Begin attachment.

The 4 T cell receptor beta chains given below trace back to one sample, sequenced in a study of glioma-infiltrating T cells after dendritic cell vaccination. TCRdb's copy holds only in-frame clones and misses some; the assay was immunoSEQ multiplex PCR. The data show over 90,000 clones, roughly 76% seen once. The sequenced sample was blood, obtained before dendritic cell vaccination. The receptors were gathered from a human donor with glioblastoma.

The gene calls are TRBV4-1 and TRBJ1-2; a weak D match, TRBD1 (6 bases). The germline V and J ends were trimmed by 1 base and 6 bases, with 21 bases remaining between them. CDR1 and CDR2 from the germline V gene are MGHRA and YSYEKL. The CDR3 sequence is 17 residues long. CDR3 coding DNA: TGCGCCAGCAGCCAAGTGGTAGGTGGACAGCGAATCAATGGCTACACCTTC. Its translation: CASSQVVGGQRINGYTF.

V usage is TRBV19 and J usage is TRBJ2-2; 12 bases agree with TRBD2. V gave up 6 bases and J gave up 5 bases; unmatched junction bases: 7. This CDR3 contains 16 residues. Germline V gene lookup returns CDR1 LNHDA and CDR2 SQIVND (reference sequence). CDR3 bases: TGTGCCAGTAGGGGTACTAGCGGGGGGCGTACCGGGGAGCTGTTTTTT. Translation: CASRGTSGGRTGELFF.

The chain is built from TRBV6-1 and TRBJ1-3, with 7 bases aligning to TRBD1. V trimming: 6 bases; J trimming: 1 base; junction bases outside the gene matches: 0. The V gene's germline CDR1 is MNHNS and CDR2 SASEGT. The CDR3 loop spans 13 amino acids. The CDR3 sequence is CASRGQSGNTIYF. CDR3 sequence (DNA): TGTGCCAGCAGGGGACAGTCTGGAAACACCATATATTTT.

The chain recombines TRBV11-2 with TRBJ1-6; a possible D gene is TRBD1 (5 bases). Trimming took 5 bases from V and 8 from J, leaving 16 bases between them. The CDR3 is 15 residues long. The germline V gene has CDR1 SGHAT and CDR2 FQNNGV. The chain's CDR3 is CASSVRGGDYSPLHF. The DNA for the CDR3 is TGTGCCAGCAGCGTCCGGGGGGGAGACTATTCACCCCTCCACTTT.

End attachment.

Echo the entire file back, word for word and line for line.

The 4 T cell receptor beta chains given below trace back to one sample, sequenced in a study of glioma-infiltrating T cells after dendritic cell vaccination. TCRdb's copy holds only in-frame clones and misses some; the assay was immunoSEQ multiplex PCR. The data show over 90,000 clones, roughly 76% seen once. The sequenced sample was blood, obtained before dendritic cell vaccination. The receptors were gathered from a human donor with glioblastoma.

The gene calls are TRBV4-1 and TRBJ1-2; a weak D match, TRBD1 (6 bases). The germline V and J ends were trimmed by 1 base and 6 bases, with 21 bases remaining between them. CDR1 and CDR2 from the germline V gene are MGHRA and YSYEKL. The CDR3 sequence is 17 residues long. CDR3 coding DNA: TGCGCCAGCAGCCAAGTGGTAGGTGGACAGCGAATCAATGGCTACACCTTC. Its translation: CASSQVVGGQRINGYTF.

V usage is TRBV19 and J usage is TRBJ2-2; 12 bases agree with TRBD2. V gave up 6 bases and J gave up 5 bases; unmatched junction bases: 7. This CDR3 contains 16 residues. Germline V gene lookup returns CDR1 LNHDA and CDR2 SQIVND (reference sequence). CDR3 bases: TGTGCCAGTAGGGGTACTAGCGGGGGGCGTACCGGGGAGCTGTTTTTT. Translation: CASRGTSGGRTGELFF.

The chain is built from TRBV6-1 and TRBJ1-3, with 7 bases aligning to TRBD1. V trimming: 6 bases; J trimming: 1 base; junction bases outside the gene matches: 0. The V gene's germline CDR1 is MNHNS and CDR2 SASEGT. The CDR3 loop spans 13 amino acids. The CDR3 sequence is CASRGQSGNTIYF. CDR3 sequence (DNA): TGTGCCAGCAGGGGACAGTCTGGAAACACCATATATTTT.

The chain recombines TRBV11-2 with TRBJ1-6; a possible D gene is TRBD1 (5 bases). Trimming took 5 bases from V and 8 from J, leaving 16 bases between them. The CDR3 is 15 residues long. The germline V gene has CDR1 SGHAT and CDR2 FQNNGV. The chain's CDR3 is CASSVRGGDYSPLHF. The DNA for the CDR3 is TGTGCCAGCAGCGTCCGGGGGGGAGACTATTCACCCCTCCACTTT.